3. Gain qualitative insight with polls and surveys: Qualitative insight should be prioritised within the data-mix you collect, especially to measure soft goals such as brand awareness or visitor experience. Polls and surveys are the best way to gather this information. Consider including iPads or touch screens in your booth to deliver surveys. Or, if RFID or beacon technology is used, a short survey could be part of the unique content delivered to smartphones. A dedicated mobile landing page for users to visit – linked to a QR code on your stand – may also prove fruitful. Engagement post-event should never be neglected but is doubly important in these scenarios. Short surveys are appropriate for this.

4. Collect visitor contact information with event apps: Paper-based data collection of visitor details is an inefficient practice that is nevertheless used to this day. Mobile event apps simplify and speed up this process. Data can be integrated straight to your CRM, enabling prompt follow-up that also builds profiles and refreshes information. Event hosting apps offer value through convenience for attendees, with real-time updates on subjects such as start times and room changes made easily available. For attendees, that’s a valuable source of information right at their fingertips, improving their visitor experience significantly.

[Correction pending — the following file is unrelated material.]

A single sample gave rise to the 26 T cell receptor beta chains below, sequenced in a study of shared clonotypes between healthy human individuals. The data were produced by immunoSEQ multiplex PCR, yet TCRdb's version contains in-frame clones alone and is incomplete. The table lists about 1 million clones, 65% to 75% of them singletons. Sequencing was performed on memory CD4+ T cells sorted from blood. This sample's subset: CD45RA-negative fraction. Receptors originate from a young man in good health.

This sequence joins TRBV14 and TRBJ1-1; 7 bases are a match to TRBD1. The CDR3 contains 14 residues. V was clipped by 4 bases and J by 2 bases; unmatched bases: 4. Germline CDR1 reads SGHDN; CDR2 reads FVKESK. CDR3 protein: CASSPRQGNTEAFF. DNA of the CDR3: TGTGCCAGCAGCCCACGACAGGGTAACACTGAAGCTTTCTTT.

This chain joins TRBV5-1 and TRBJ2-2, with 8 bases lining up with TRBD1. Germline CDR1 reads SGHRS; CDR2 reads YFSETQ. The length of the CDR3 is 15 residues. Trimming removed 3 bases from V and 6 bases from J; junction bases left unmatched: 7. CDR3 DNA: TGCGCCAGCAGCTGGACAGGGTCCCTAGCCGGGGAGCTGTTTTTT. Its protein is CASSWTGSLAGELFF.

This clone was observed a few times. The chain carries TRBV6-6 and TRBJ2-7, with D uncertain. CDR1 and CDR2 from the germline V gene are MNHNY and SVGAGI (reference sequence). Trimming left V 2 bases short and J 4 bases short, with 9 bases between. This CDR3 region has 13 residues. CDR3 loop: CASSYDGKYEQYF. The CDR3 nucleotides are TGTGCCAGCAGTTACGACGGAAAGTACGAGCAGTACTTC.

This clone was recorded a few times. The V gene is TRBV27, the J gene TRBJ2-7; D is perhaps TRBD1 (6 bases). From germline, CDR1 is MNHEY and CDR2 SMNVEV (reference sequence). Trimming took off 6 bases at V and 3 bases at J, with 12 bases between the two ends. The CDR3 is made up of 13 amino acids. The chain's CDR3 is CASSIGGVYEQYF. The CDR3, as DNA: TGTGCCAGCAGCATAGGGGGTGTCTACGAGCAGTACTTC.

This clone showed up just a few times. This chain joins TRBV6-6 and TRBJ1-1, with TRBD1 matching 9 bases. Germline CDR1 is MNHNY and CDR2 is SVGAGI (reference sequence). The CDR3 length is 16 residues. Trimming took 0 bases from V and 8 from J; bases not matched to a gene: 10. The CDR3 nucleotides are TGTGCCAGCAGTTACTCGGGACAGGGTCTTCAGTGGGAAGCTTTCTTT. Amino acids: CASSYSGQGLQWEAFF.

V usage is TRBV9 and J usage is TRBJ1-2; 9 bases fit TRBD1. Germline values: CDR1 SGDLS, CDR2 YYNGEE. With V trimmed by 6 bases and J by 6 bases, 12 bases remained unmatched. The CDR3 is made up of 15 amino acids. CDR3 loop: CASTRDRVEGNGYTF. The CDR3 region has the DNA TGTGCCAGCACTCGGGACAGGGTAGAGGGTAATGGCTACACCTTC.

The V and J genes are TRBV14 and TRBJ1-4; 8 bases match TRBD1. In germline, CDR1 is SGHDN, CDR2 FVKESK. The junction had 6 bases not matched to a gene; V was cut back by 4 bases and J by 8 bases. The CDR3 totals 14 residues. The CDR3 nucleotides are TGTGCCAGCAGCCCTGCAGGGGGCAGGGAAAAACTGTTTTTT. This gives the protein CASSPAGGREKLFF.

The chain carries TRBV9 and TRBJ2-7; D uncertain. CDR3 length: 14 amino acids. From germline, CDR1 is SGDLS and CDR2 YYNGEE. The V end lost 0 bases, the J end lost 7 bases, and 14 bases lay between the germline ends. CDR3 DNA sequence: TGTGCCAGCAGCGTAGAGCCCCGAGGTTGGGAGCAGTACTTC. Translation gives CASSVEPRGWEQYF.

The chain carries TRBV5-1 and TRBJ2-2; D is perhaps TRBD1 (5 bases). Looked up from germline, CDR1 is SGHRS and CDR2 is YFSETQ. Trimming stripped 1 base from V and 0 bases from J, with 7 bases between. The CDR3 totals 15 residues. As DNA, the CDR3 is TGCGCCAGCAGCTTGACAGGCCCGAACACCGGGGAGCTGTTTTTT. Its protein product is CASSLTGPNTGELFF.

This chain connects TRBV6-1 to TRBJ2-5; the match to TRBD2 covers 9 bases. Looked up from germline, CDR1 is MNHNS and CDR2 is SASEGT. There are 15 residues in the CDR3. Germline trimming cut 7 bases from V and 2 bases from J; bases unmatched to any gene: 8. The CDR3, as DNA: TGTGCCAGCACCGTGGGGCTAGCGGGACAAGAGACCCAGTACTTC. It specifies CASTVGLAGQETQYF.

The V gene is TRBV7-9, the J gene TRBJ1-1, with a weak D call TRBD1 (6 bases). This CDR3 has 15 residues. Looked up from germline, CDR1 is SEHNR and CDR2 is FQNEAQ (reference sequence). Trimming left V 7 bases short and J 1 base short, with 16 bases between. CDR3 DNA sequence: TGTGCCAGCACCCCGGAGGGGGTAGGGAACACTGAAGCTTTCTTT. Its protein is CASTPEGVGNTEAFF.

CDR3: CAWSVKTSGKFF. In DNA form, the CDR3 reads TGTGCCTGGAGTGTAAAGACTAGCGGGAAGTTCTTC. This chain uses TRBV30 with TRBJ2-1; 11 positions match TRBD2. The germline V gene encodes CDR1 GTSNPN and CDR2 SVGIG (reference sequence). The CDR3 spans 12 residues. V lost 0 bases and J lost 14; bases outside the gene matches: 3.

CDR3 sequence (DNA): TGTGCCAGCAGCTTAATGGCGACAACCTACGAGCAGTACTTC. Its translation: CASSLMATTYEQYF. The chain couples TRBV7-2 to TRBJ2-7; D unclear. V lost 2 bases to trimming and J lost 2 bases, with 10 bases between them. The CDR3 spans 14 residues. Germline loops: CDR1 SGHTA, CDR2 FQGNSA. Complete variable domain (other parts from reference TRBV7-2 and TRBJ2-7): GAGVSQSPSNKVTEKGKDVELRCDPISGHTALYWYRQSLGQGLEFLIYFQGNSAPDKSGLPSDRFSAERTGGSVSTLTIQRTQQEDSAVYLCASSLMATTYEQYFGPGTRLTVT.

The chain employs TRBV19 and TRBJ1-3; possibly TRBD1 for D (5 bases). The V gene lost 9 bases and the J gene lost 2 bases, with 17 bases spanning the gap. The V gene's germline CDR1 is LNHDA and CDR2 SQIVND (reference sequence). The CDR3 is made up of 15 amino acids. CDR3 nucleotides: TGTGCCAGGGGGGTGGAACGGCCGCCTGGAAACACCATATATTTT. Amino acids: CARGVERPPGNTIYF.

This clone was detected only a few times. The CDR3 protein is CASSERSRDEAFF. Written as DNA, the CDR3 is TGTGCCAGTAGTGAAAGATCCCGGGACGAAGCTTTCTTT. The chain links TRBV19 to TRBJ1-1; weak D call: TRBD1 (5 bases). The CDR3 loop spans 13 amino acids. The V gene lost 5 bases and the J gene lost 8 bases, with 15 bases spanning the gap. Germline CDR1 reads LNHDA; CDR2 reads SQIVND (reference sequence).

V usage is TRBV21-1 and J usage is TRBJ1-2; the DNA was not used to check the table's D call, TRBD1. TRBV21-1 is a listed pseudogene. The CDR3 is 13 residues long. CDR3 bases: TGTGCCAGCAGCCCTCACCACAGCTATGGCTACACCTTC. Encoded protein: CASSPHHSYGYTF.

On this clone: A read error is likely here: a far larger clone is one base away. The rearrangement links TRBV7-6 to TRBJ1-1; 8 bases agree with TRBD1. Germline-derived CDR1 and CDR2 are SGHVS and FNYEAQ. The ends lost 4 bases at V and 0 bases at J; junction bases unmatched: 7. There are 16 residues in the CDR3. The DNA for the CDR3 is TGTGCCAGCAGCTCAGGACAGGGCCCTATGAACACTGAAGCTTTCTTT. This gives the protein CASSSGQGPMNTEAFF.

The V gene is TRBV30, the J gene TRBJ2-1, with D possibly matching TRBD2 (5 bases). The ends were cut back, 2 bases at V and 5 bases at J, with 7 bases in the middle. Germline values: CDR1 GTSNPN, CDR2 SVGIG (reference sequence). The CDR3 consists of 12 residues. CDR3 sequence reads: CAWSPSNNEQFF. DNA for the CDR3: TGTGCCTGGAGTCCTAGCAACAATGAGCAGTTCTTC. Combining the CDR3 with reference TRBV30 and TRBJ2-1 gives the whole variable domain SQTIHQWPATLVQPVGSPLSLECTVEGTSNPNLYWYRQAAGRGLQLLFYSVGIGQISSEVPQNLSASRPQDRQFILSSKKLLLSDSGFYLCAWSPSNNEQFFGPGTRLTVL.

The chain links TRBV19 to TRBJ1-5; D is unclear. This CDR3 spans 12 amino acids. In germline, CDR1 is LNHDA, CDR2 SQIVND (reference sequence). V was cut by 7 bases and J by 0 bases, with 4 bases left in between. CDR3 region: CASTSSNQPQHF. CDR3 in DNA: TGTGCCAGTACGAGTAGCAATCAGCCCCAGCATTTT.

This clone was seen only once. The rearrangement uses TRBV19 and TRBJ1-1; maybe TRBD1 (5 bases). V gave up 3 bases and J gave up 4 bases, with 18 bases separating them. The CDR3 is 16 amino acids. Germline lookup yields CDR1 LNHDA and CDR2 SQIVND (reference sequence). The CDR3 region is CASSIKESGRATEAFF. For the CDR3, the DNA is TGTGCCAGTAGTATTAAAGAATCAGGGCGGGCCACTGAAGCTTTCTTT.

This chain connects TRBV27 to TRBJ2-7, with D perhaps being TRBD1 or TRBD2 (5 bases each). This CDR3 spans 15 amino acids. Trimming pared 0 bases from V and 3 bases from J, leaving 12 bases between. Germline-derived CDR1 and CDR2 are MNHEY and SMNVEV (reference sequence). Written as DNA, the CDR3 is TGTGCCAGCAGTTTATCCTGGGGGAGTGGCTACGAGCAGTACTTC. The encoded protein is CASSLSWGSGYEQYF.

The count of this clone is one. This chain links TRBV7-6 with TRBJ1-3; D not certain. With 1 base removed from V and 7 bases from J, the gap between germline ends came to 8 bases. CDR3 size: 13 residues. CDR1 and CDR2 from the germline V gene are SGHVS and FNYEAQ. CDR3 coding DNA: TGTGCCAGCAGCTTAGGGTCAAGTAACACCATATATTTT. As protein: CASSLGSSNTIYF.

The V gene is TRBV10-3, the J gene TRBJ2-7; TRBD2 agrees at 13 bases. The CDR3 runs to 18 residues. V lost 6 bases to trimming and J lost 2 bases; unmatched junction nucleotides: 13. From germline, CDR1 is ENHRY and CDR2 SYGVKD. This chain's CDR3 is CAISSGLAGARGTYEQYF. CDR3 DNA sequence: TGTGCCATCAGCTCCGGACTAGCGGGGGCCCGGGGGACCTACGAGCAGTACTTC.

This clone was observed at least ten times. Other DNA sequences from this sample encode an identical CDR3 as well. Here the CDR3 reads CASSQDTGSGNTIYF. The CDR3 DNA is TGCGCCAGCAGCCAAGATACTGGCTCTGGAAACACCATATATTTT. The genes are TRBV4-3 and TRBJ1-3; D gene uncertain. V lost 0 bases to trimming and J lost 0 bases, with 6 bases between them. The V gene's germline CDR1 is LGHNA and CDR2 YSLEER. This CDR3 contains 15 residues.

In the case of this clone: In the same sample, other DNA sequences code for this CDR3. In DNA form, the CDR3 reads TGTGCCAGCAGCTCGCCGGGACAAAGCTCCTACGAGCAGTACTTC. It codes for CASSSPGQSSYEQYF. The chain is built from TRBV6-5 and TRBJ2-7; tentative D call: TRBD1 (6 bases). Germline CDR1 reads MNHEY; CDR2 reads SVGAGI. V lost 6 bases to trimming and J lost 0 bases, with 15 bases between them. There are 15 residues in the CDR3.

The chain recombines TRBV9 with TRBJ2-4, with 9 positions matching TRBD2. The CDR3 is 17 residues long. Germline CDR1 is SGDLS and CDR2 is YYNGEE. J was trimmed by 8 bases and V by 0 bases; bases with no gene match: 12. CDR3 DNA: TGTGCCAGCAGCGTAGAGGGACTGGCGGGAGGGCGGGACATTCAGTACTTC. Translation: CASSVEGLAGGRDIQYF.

The organisation is rewarded with real-time insight into various real-time metrics. Information is gathered on where visitors have checked in, which speakers they’ve engaged with most heavily and which booths they’ve visited. These are all signals of interest that describe lead quality. Understanding these signals allows better lead prioritisation – vital for effective, efficient follow-up marketing.

5. Acquire commercial insight via product demos: Aforementioned CEIR research also found that 91% of event attendees agree that conventions, shows and conferences are essential to evaluate products and compare suppliers. These needs cannot be overlooked.